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Israel's Western Wall Sees Increase in Letters to God during COVID-19 Pandemic


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JERUSALEM, Israel - If you want to send a letter to God, where do you send it? Jerusalem of course! But what happens to those letters once they reach the Holy City?

Each year, hundreds of people worldwide address letters to God and send them to the Israel Post. 

“We are keeping a tradition with the Postal Authority, (with) letters that people send to God,” said Western Wall Rabbi Shmuel Rabinovitch.

As part of an annual tradition - those letters were placed in the cracks of the Western Wall ahead of next week’s Rosh Hashanah holiday.

“Here by the Western Wall, we know (God says) that My House will be called a house of prayer for all nations. Here is the place that prayers are raised from everyone,” Rabinovitch. 

Rabinovitch says they ask God to hear and answer the prayers. 

“Dear God, please end the Corona pandemic and make my parents buy me a new iPhone and a JBL speaker," writes Aron, a child from Germany, according to a press release from the Israel Post. 

“Forgive me, my Father, I have been unable to repent. Please care for my late husband's soul and the living on earth” writes Sylvia from Ecuador. 

“Dear God, please bring new friends into my life, and tell my family to help me, because most of us do not talk to each other and I have no one to talk to” writes Anna, a single mom from Canada. 

Israel Post CEO Danny Goldstein says the Postal Authority is happy to help people who can’t be here get their prayers to the wall, with “the hope that they will be fulfilled.”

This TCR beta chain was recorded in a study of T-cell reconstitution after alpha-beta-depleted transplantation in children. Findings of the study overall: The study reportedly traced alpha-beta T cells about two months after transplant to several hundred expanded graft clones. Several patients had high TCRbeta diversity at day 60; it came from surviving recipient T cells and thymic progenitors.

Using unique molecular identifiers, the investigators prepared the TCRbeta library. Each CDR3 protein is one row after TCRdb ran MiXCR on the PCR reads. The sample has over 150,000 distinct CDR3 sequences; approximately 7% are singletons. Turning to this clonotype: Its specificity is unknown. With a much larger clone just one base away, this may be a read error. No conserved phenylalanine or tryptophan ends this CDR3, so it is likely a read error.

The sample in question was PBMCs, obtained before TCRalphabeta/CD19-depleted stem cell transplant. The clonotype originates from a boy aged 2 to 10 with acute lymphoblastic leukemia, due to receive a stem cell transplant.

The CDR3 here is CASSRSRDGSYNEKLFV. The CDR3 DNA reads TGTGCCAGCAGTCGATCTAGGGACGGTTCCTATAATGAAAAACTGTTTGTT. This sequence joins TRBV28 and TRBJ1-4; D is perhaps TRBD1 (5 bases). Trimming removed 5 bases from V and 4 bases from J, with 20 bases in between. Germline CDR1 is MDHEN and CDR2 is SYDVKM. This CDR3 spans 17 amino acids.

The post office used to bring bags of letters each year to the Western Wall.  Now that people can send their requests by technology, they don’t receive as many but there was a 30 percent increase this year over last year, probably due to COVID.

“People that usually come to pray at the Kotel (Western Wall) but now it’s hard for them to get here so they are sending more letters,” Goldstein said.

Goldstein says the worldwide pandemic led many to ask God for good health, healing and a return to their normal routines.

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About The Author

Julie Stahl

Julie Stahl is a correspondent for CBN News in the Middle East. A Hebrew speaker, she has been covering news in Israel fulltime for more than 20 years. Julie’s life as a journalist has been intertwined with CBN – first as a graduate student in Journalism; then as a journalist with Middle East Television (METV) when it was owned by CBN from 1989-91; and now with the Middle East Bureau of CBN News in Jerusalem since 2009. As a correspondent for CBN News, Julie has covered Israel’s wars with Gaza, rocket attacks on Israeli communities, stories on the Jewish communities in Judea and Samaria and